Hey there. If this hits a nerve, resonates in any way, let me know. I’d love to hear what you think and where you are in finding a balance between rushing and waiting…
I used to be in a rush ALL the time. Probably because I had this innate understanding of my internal clock. As a female, we’re reminded of it constantly. “How long have you been married? Oh, that’s a long time. Any kids soon? You’re not getting any younger”. And as a musician I used to be told only young artists get developed, found, and famous.
Both are poop, I know that now. But in my late twenties, I was racing a clock I had created in my head: my success clock. And the clock won. I rushed through making albums, releasing them, funding them. I didn’t give songs time to breathe, nor myself time to edit, to revise, to revisit. I developed an intense anxiety problem.
At the same time, I was waiting. Constantly waiting to really take the plunge. To declare what I really wanted. I was waiting for someone to “discover” me. I was waiting to commit. I was waiting for something else, outside of myself, to give me signs and cues as to what to do next. Where to go next. None of this helped my anxiety.
Enough rushing. Enough waiting.
Taking the bull by the horns, declaring what it is you want, and working with a steadfast focus and intention has become the balance for me. Success is not a someday thing. It’s a now thing. And getting clarity on your definition of success is what will define the steps you take today. Not rushed, just steady, effective actions that will get you moving down the path you have chosen. (Guys, this is one of the huge results people who take my MX4 course receive- I’ve got a few slots open for the next one, shoot me an email if you want in!)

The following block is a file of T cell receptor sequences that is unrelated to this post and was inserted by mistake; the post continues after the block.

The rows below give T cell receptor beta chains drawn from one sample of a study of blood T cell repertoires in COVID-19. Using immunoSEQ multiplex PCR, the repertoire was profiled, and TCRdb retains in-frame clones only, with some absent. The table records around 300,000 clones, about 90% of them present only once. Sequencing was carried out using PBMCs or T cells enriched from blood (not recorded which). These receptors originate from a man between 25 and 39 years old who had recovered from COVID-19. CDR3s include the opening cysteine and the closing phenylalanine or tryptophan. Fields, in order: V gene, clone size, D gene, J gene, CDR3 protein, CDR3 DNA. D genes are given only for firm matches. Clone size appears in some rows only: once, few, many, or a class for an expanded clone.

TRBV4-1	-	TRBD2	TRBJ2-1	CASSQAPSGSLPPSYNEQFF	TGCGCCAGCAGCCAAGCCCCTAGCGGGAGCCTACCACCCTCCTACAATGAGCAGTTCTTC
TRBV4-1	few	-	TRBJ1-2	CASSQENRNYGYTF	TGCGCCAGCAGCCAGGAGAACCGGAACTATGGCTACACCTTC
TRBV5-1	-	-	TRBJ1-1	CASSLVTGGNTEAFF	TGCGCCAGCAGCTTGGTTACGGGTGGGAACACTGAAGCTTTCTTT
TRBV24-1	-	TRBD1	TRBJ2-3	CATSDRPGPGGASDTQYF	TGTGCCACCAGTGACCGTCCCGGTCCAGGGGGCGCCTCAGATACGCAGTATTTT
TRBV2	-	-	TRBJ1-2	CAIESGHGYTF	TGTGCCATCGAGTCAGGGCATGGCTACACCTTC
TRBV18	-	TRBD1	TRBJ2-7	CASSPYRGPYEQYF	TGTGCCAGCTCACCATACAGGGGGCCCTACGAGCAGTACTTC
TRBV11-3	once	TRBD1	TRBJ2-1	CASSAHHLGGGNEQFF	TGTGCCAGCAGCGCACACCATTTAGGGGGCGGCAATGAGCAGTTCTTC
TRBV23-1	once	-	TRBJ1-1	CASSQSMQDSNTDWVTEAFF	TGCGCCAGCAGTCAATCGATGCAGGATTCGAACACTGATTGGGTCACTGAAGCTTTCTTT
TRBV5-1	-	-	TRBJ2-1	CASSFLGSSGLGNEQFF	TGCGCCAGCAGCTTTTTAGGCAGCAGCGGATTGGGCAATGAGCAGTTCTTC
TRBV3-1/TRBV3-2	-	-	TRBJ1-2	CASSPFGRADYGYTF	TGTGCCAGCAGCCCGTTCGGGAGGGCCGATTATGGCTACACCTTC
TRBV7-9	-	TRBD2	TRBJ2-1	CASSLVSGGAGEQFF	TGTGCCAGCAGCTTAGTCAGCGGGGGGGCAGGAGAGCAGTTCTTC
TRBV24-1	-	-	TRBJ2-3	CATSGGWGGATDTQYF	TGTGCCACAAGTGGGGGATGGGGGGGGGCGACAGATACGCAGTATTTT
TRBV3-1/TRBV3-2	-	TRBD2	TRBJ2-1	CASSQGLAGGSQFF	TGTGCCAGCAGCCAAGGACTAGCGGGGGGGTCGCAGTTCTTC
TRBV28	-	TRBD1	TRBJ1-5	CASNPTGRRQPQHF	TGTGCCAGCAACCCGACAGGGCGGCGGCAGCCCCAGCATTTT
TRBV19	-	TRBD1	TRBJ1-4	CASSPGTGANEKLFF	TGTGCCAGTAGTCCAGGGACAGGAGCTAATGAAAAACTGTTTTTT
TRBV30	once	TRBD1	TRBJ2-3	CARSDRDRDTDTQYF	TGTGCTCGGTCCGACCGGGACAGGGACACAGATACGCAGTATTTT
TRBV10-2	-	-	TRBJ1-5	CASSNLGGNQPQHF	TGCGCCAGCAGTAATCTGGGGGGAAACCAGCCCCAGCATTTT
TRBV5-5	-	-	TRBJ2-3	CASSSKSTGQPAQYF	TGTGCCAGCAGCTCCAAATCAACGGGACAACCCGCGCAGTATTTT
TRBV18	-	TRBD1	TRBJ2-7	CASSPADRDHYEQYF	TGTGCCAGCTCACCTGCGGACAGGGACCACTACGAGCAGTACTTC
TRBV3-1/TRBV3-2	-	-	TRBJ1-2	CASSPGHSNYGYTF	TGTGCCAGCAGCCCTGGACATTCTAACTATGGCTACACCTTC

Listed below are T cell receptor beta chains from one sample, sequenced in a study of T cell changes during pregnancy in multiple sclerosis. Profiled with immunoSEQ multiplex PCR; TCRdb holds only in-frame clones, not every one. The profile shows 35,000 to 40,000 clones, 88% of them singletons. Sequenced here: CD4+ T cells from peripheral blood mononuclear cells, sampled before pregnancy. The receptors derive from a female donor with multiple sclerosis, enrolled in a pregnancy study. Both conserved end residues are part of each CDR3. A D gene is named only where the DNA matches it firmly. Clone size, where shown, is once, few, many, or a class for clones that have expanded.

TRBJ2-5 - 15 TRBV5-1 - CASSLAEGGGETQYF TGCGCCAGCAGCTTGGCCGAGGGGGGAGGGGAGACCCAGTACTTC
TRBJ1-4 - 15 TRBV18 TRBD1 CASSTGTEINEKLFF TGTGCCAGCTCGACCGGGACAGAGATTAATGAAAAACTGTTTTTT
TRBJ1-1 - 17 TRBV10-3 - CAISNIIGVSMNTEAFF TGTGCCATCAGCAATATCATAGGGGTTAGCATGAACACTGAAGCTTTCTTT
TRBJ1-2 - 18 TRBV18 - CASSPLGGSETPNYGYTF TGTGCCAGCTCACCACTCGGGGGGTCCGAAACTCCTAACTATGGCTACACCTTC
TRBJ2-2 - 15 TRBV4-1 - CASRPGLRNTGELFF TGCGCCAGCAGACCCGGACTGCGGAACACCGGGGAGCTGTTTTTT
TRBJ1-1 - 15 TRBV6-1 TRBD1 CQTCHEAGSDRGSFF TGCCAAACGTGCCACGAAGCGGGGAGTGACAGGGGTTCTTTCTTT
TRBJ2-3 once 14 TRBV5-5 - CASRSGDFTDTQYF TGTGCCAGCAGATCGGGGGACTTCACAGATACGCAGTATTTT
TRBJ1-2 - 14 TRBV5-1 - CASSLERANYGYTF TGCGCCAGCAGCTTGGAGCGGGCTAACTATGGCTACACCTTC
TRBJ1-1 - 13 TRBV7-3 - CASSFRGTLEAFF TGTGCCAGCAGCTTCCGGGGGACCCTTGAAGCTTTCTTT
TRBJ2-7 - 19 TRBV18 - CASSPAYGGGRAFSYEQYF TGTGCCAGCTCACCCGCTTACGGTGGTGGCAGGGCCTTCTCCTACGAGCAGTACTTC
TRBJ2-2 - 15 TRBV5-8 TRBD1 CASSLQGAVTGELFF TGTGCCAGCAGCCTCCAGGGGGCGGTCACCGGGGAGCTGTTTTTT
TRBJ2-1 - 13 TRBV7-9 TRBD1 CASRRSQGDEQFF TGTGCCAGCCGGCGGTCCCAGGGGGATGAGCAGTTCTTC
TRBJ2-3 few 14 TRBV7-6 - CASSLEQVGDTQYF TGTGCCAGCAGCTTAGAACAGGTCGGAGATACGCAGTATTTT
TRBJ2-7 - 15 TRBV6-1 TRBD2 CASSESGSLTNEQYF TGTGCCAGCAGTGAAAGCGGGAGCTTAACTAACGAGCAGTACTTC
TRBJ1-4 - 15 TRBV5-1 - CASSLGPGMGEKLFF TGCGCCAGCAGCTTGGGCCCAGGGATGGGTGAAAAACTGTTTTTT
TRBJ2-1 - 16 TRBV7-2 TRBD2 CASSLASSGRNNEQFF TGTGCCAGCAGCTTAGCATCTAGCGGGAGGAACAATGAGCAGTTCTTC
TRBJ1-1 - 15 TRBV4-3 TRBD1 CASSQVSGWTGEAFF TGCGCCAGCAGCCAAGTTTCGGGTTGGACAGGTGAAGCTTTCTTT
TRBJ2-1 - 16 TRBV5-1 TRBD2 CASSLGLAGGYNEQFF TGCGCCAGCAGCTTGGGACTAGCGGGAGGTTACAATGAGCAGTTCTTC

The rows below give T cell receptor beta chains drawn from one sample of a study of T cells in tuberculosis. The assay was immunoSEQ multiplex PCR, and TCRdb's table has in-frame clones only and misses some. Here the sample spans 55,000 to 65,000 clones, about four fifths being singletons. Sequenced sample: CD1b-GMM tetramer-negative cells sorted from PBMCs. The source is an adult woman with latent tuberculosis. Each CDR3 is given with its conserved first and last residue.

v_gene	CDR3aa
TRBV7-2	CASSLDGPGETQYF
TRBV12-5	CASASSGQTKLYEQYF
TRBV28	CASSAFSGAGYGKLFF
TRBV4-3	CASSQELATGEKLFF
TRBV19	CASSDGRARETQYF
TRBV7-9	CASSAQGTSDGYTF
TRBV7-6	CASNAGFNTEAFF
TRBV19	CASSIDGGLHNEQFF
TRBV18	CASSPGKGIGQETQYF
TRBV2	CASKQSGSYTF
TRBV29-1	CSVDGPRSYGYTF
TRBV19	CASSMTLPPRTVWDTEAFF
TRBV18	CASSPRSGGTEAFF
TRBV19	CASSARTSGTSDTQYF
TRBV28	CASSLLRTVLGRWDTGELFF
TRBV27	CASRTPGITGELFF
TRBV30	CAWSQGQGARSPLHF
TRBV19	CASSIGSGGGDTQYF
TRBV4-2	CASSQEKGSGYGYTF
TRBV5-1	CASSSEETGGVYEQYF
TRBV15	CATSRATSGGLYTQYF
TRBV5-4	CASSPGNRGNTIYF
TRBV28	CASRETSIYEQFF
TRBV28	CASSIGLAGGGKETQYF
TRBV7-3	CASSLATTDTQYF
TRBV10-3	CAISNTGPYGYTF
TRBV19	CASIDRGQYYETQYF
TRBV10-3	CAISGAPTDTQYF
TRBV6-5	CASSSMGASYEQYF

Intention is one of my favorite words. Without it, I am lost, I am guessing, I am rushing, I am waiting.
For the first time,with any project, I took my time with my new single, “Inevitably”. It was based on an idea I had for a score I did for College Humor years ago and even though I got hundreds of people asking for the song, I just couldn’t’ figure out how to turn it into a full song from a small 4-bar motif. I called my friend and collaborator Cameron Ernst and he got me through the block. Having a single for a record that didn’t exist yet was empowering… I had somewhere to go.
I decided to film a music video while I was in Europe July 2014. So many things went wrong with that trip and the video turned into what a good friend called a “masterbatory solo artist video” which totally grossed me out (in many ways). I decided to call in another collaborator, Cyndi Harvell, to take a look at the edit. She provided so many valuable ideas, including developing the storyline to include vignettes of other people looking for and almost missing out on but inevitably finding love. I loved this idea. Over the next 10 months, I continued to film various vignettes. In no rush, I posted the video to my collaborators and waited for the right time to release it, which turned out to be this week. (Of course I’m posting it here for you!)
It’s the calmest I’ve ever felt about a release. Like I wasn’t rushing for the sake of rushing, and I didn’t wait for any fears or insecurities to quiet themselves- I was simply finishing it, as the project was meant to be done. With intention, with integrity, with partners and with support. I wasn’t afraid of feedback (gross as it could be) and I wasn’t afraid people wouldn’t like the song. I just needed to finish this song the right way once and for all.
I’m now taking that peace and perseverance, and bringing into all aspects of my career. I’m curious to see if this is a phase, or if this relaxed but purposeful mode of operating is sustainable. After all, I was looking for some new results, so I had to try to take new actions.
Leave a comment below and let me know- how have you found balance between rushing and waiting? How do you reduce anxiety? What’s a project you felt was completed in the perfect amount of time? Post a link! I want to see!
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